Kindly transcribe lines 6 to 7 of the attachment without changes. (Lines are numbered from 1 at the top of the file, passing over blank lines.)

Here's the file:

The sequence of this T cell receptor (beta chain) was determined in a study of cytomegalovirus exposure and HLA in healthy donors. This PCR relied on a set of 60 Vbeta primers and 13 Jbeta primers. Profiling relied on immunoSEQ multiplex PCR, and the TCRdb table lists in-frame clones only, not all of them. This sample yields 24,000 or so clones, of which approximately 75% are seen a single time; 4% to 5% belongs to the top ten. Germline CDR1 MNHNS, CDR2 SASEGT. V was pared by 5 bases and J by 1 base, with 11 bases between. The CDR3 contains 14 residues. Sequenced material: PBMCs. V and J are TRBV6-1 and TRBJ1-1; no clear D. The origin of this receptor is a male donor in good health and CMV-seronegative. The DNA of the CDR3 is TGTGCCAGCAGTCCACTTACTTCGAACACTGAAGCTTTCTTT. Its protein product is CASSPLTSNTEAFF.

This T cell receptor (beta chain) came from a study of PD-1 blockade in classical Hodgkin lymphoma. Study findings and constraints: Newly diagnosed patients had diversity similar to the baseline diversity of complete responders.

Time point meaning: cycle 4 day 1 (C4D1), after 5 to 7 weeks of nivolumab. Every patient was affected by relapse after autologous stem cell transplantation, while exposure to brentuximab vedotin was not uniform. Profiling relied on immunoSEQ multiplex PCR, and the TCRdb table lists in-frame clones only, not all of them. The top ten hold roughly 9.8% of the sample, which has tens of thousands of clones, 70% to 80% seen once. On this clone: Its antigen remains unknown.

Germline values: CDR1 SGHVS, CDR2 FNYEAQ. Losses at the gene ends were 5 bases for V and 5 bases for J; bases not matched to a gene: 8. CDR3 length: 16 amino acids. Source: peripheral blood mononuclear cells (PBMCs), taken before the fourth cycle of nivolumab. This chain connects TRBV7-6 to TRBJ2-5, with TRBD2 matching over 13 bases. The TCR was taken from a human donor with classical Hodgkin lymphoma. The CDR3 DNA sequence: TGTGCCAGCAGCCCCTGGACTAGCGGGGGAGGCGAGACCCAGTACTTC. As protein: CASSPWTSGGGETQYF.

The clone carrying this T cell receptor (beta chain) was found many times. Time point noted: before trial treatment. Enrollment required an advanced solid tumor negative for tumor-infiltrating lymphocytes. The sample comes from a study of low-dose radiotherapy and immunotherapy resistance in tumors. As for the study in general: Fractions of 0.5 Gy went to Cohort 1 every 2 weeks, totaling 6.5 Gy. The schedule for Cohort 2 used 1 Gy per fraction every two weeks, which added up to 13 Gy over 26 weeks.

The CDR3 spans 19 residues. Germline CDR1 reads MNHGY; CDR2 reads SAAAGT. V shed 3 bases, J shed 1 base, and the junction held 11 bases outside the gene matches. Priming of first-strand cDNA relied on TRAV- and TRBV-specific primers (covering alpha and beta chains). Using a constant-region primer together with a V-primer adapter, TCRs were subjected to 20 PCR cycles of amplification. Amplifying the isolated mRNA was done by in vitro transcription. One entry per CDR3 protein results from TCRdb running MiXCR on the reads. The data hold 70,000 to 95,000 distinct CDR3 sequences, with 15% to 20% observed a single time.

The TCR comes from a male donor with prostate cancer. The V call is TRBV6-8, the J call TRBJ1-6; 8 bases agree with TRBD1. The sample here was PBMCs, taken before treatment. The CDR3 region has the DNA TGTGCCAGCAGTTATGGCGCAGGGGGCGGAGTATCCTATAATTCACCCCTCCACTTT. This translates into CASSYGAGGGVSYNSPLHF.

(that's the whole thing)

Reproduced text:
The CDR3 spans 19 residues. Germline CDR1 reads MNHGY; CDR2 reads SAAAGT. V shed 3 bases, J shed 1 base, and the junction held 11 bases outside the gene matches. Priming of first-strand cDNA relied on TRAV- and TRBV-specific primers (covering alpha and beta chains). Using a constant-region primer together with a V-primer adapter, TCRs were subjected to 20 PCR cycles of amplification. Amplifying the isolated mRNA was done by in vitro transcription. One entry per CDR3 protein results from TCRdb running MiXCR on the reads. The data hold 70,000 to 95,000 distinct CDR3 sequences, with 15% to 20% observed a single time.

The TCR comes from a male donor with prostate cancer. The V call is TRBV6-8, the J call TRBJ1-6; 8 bases agree with TRBD1. The sample here was PBMCs, taken before treatment. The CDR3 region has the DNA TGTGCCAGCAGTTATGGCGCAGGGGGCGGAGTATCCTATAATTCACCCCTCCACTTT. This translates into CASSYGAGGGVSYNSPLHF.